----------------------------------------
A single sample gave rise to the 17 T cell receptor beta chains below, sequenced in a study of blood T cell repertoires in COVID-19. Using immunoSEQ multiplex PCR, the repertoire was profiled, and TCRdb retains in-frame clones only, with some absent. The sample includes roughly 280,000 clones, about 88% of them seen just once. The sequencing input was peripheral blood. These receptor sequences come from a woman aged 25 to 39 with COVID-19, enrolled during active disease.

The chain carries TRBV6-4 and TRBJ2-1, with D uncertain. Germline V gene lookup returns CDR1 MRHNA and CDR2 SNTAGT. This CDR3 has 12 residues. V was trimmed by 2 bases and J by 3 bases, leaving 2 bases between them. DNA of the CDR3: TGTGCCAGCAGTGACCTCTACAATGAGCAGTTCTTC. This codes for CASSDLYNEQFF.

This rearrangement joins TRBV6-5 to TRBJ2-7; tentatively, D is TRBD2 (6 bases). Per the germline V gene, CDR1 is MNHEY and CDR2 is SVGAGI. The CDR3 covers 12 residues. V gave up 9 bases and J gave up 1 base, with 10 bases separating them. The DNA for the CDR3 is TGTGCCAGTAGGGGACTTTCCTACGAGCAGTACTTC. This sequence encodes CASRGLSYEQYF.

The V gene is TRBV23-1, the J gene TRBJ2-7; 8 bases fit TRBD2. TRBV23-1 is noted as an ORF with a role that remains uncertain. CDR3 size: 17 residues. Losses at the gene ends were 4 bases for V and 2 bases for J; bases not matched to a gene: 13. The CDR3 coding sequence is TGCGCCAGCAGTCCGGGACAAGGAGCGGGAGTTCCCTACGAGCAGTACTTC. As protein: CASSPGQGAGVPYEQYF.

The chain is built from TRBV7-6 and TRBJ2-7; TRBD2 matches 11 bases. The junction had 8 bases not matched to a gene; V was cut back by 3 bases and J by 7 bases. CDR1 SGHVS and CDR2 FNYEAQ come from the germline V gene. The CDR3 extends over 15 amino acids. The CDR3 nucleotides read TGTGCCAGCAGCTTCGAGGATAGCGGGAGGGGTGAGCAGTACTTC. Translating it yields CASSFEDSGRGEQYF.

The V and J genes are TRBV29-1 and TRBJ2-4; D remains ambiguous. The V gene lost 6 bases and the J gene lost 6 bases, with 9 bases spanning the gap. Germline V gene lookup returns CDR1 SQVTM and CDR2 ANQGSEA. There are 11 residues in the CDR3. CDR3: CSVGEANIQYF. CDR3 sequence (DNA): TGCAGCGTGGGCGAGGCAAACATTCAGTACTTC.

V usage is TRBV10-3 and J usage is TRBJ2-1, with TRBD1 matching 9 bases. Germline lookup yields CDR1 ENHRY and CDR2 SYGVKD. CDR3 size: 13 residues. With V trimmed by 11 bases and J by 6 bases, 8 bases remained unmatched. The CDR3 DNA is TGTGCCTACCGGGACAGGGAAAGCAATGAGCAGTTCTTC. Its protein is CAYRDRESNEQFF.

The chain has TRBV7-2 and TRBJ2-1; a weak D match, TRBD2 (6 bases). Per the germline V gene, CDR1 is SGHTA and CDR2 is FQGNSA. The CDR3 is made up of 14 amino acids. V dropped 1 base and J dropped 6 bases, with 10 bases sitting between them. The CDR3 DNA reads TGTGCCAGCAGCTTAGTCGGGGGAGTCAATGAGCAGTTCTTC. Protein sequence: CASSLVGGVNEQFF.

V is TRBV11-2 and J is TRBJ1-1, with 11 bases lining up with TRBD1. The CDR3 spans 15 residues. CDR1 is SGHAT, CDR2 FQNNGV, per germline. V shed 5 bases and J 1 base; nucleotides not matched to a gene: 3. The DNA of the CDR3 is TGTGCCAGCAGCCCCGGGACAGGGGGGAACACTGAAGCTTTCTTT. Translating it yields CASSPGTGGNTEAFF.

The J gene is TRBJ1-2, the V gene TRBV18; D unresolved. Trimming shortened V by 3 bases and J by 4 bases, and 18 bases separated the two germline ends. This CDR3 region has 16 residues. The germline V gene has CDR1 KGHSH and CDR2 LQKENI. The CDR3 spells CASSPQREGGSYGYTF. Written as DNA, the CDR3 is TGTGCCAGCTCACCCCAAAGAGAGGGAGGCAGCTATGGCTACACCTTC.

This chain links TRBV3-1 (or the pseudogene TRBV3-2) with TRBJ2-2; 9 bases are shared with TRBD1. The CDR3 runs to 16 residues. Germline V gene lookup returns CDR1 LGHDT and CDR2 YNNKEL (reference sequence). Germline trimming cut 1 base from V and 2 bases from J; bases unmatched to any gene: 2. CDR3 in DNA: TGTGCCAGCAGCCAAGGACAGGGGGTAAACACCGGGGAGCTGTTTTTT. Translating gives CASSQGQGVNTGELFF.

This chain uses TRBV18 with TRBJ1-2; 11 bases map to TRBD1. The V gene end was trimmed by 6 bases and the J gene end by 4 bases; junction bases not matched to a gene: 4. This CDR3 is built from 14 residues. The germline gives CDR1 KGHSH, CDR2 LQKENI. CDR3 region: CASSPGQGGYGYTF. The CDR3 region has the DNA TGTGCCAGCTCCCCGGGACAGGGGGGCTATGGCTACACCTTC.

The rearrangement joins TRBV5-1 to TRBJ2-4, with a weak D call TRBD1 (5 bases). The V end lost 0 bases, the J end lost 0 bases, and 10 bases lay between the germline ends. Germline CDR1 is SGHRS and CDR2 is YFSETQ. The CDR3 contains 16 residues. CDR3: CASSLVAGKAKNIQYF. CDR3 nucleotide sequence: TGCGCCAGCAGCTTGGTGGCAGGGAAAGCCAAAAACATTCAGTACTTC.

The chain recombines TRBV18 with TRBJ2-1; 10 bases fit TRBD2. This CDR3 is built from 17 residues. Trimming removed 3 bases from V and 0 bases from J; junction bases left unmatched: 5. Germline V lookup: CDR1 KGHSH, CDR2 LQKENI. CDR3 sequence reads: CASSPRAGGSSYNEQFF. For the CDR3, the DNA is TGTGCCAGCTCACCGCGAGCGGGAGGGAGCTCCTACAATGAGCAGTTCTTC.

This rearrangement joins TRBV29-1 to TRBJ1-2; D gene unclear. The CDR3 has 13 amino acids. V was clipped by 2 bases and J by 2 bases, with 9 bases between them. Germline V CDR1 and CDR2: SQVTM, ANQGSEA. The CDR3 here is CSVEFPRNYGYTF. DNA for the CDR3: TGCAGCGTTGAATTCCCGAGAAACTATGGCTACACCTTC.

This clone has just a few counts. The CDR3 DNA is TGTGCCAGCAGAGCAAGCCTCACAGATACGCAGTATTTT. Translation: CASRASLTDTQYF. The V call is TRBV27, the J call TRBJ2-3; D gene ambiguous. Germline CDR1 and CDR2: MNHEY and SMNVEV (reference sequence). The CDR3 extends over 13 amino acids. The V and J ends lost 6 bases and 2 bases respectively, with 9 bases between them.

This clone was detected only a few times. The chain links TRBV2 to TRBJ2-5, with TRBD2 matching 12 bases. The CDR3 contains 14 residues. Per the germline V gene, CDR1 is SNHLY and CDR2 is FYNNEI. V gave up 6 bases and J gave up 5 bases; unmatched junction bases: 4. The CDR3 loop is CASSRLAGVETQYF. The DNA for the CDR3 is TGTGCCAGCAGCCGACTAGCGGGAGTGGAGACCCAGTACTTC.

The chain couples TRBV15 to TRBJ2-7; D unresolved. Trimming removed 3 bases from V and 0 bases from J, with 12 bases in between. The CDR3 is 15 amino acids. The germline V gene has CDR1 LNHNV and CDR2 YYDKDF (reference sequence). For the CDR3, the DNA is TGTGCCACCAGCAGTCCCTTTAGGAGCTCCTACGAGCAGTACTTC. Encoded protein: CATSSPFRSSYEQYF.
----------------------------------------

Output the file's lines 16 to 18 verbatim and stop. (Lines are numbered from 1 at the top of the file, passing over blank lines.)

This clone has just a few counts. The CDR3 DNA is TGTGCCAGCAGAGCAAGCCTCACAGATACGCAGTATTTT. Translation: CASRASLTDTQYF. The V call is TRBV27, the J call TRBJ2-3; D gene ambiguous. Germline CDR1 and CDR2: MNHEY and SMNVEV (reference sequence). The CDR3 extends over 13 amino acids. The V and J ends lost 6 bases and 2 bases respectively, with 9 bases between them.

This clone was detected only a few times. The chain links TRBV2 to TRBJ2-5, with TRBD2 matching 12 bases. The CDR3 contains 14 residues. Per the germline V gene, CDR1 is SNHLY and CDR2 is FYNNEI. V gave up 6 bases and J gave up 5 bases; unmatched junction bases: 4. The CDR3 loop is CASSRLAGVETQYF. The DNA for the CDR3 is TGTGCCAGCAGCCGACTAGCGGGAGTGGAGACCCAGTACTTC.

The chain couples TRBV15 to TRBJ2-7; D unresolved. Trimming removed 3 bases from V and 0 bases from J, with 12 bases in between. The CDR3 is 15 amino acids. The germline V gene has CDR1 LNHNV and CDR2 YYDKDF (reference sequence). For the CDR3, the DNA is TGTGCCACCAGCAGTCCCTTTAGGAGCTCCTACGAGCAGTACTTC. Encoded protein: CATSSPFRSSYEQYF.